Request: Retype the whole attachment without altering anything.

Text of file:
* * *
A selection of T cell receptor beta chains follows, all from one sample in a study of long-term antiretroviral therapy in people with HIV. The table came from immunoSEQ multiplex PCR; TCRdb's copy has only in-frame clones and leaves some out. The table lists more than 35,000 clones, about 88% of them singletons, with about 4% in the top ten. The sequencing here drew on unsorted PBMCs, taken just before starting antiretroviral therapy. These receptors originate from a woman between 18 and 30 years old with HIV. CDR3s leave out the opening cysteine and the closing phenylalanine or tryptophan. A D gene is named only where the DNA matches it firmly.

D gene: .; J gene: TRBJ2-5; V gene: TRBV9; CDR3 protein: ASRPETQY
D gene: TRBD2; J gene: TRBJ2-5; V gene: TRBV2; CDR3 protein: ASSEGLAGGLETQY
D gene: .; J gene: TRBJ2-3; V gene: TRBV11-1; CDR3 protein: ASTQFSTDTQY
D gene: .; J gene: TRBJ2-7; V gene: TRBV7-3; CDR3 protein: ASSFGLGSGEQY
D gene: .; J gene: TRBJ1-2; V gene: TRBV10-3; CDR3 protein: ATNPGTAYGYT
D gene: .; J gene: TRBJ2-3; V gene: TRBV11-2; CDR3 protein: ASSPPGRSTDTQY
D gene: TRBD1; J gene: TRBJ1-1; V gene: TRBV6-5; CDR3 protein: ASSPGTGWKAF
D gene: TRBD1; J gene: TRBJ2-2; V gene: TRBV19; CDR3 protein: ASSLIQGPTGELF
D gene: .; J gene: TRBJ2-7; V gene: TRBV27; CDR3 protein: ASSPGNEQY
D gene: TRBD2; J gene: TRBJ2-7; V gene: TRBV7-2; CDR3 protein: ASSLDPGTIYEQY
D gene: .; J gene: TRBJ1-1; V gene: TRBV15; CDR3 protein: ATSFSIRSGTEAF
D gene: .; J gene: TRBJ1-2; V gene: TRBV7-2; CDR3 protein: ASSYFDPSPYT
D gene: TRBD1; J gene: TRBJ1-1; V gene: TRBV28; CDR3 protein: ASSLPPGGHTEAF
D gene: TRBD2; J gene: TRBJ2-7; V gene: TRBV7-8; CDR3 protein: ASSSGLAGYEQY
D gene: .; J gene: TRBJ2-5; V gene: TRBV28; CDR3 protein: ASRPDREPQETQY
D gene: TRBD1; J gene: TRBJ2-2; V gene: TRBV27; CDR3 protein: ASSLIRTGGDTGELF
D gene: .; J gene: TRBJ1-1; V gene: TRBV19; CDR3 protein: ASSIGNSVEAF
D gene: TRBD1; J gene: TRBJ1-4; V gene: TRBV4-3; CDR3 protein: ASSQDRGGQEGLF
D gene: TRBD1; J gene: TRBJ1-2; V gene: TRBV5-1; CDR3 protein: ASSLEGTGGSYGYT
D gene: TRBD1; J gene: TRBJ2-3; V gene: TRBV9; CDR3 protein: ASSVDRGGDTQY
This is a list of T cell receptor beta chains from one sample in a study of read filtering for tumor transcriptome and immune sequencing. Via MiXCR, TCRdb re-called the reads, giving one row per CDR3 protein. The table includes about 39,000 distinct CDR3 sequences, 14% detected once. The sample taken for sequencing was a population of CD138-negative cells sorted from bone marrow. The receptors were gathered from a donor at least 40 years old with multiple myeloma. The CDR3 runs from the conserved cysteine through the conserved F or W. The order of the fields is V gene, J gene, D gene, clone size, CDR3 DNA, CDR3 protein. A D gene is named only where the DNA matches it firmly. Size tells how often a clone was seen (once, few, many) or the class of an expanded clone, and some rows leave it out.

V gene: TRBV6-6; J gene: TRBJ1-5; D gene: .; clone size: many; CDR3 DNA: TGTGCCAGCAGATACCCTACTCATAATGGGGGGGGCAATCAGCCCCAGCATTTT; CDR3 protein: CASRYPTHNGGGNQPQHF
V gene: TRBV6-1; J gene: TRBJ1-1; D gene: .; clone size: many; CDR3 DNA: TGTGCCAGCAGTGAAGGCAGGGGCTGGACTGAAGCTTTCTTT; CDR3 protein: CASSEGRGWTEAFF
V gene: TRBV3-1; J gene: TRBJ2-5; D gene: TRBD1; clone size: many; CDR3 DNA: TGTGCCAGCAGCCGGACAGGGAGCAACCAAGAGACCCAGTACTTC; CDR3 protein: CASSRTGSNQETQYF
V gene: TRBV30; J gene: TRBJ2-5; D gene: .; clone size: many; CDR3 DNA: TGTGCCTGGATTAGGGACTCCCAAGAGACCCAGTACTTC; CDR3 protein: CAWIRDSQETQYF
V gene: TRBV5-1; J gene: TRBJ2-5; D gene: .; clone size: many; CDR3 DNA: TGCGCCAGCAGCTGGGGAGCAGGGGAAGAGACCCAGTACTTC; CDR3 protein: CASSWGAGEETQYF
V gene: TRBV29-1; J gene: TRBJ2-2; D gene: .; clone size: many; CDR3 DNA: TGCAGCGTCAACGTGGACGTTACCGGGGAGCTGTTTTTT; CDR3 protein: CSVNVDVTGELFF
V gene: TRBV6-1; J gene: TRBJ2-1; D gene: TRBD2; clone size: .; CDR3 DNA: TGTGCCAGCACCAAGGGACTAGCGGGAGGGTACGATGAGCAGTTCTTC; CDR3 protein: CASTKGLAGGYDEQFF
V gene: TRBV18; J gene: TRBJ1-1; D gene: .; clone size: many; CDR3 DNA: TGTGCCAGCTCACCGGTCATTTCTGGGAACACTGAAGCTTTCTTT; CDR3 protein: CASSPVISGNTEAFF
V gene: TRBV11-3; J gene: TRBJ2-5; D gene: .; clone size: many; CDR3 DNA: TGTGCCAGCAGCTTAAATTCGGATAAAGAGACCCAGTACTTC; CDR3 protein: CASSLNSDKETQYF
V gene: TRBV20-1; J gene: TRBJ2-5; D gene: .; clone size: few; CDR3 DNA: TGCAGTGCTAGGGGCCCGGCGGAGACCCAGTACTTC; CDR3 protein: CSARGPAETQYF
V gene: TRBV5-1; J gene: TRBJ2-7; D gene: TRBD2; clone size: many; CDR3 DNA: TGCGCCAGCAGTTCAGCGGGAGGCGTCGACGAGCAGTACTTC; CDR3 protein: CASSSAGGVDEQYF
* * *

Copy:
A selection of T cell receptor beta chains follows, all from one sample in a study of long-term antiretroviral therapy in people with HIV. The table came from immunoSEQ multiplex PCR; TCRdb's copy has only in-frame clones and leaves some out. The table lists more than 35,000 clones, about 88% of them singletons, with about 4% in the top ten. The sequencing here drew on unsorted PBMCs, taken just before starting antiretroviral therapy. These receptors originate from a woman between 18 and 30 years old with HIV. CDR3s leave out the opening cysteine and the closing phenylalanine or tryptophan. A D gene is named only where the DNA matches it firmly.

D gene: .; J gene: TRBJ2-5; V gene: TRBV9; CDR3 protein: ASRPETQY
D gene: TRBD2; J gene: TRBJ2-5; V gene: TRBV2; CDR3 protein: ASSEGLAGGLETQY
D gene: .; J gene: TRBJ2-3; V gene: TRBV11-1; CDR3 protein: ASTQFSTDTQY
D gene: .; J gene: TRBJ2-7; V gene: TRBV7-3; CDR3 protein: ASSFGLGSGEQY
D gene: .; J gene: TRBJ1-2; V gene: TRBV10-3; CDR3 protein: ATNPGTAYGYT
D gene: .; J gene: TRBJ2-3; V gene: TRBV11-2; CDR3 protein: ASSPPGRSTDTQY
D gene: TRBD1; J gene: TRBJ1-1; V gene: TRBV6-5; CDR3 protein: ASSPGTGWKAF
D gene: TRBD1; J gene: TRBJ2-2; V gene: TRBV19; CDR3 protein: ASSLIQGPTGELF
D gene: .; J gene: TRBJ2-7; V gene: TRBV27; CDR3 protein: ASSPGNEQY
D gene: TRBD2; J gene: TRBJ2-7; V gene: TRBV7-2; CDR3 protein: ASSLDPGTIYEQY
D gene: .; J gene: TRBJ1-1; V gene: TRBV15; CDR3 protein: ATSFSIRSGTEAF
D gene: .; J gene: TRBJ1-2; V gene: TRBV7-2; CDR3 protein: ASSYFDPSPYT
D gene: TRBD1; J gene: TRBJ1-1; V gene: TRBV28; CDR3 protein: ASSLPPGGHTEAF
D gene: TRBD2; J gene: TRBJ2-7; V gene: TRBV7-8; CDR3 protein: ASSSGLAGYEQY
D gene: .; J gene: TRBJ2-5; V gene: TRBV28; CDR3 protein: ASRPDREPQETQY
D gene: TRBD1; J gene: TRBJ2-2; V gene: TRBV27; CDR3 protein: ASSLIRTGGDTGELF
D gene: .; J gene: TRBJ1-1; V gene: TRBV19; CDR3 protein: ASSIGNSVEAF
D gene: TRBD1; J gene: TRBJ1-4; V gene: TRBV4-3; CDR3 protein: ASSQDRGGQEGLF
D gene: TRBD1; J gene: TRBJ1-2; V gene: TRBV5-1; CDR3 protein: ASSLEGTGGSYGYT
D gene: TRBD1; J gene: TRBJ2-3; V gene: TRBV9; CDR3 protein: ASSVDRGGDTQY
This is a list of T cell receptor beta chains from one sample in a study of read filtering for tumor transcriptome and immune sequencing. Via MiXCR, TCRdb re-called the reads, giving one row per CDR3 protein. The table includes about 39,000 distinct CDR3 sequences, 14% detected once. The sample taken for sequencing was a population of CD138-negative cells sorted from bone marrow. The receptors were gathered from a donor at least 40 years old with multiple myeloma. The CDR3 runs from the conserved cysteine through the conserved F or W. The order of the fields is V gene, J gene, D gene, clone size, CDR3 DNA, CDR3 protein. A D gene is named only where the DNA matches it firmly. Size tells how often a clone was seen (once, few, many) or the class of an expanded clone, and some rows leave it out.

V gene: TRBV6-6; J gene: TRBJ1-5; D gene: .; clone size: many; CDR3 DNA: TGTGCCAGCAGATACCCTACTCATAATGGGGGGGGCAATCAGCCCCAGCATTTT; CDR3 protein: CASRYPTHNGGGNQPQHF
V gene: TRBV6-1; J gene: TRBJ1-1; D gene: .; clone size: many; CDR3 DNA: TGTGCCAGCAGTGAAGGCAGGGGCTGGACTGAAGCTTTCTTT; CDR3 protein: CASSEGRGWTEAFF
V gene: TRBV3-1; J gene: TRBJ2-5; D gene: TRBD1; clone size: many; CDR3 DNA: TGTGCCAGCAGCCGGACAGGGAGCAACCAAGAGACCCAGTACTTC; CDR3 protein: CASSRTGSNQETQYF
V gene: TRBV30; J gene: TRBJ2-5; D gene: .; clone size: many; CDR3 DNA: TGTGCCTGGATTAGGGACTCCCAAGAGACCCAGTACTTC; CDR3 protein: CAWIRDSQETQYF
V gene: TRBV5-1; J gene: TRBJ2-5; D gene: .; clone size: many; CDR3 DNA: TGCGCCAGCAGCTGGGGAGCAGGGGAAGAGACCCAGTACTTC; CDR3 protein: CASSWGAGEETQYF
V gene: TRBV29-1; J gene: TRBJ2-2; D gene: .; clone size: many; CDR3 DNA: TGCAGCGTCAACGTGGACGTTACCGGGGAGCTGTTTTTT; CDR3 protein: CSVNVDVTGELFF
V gene: TRBV6-1; J gene: TRBJ2-1; D gene: TRBD2; clone size: .; CDR3 DNA: TGTGCCAGCACCAAGGGACTAGCGGGAGGGTACGATGAGCAGTTCTTC; CDR3 protein: CASTKGLAGGYDEQFF
V gene: TRBV18; J gene: TRBJ1-1; D gene: .; clone size: many; CDR3 DNA: TGTGCCAGCTCACCGGTCATTTCTGGGAACACTGAAGCTTTCTTT; CDR3 protein: CASSPVISGNTEAFF
V gene: TRBV11-3; J gene: TRBJ2-5; D gene: .; clone size: many; CDR3 DNA: TGTGCCAGCAGCTTAAATTCGGATAAAGAGACCCAGTACTTC; CDR3 protein: CASSLNSDKETQYF
V gene: TRBV20-1; J gene: TRBJ2-5; D gene: .; clone size: few; CDR3 DNA: TGCAGTGCTAGGGGCCCGGCGGAGACCCAGTACTTC; CDR3 protein: CSARGPAETQYF
V gene: TRBV5-1; J gene: TRBJ2-7; D gene: TRBD2; clone size: many; CDR3 DNA: TGCGCCAGCAGTTCAGCGGGAGGCGTCGACGAGCAGTACTTC; CDR3 protein: CASSSAGGVDEQYF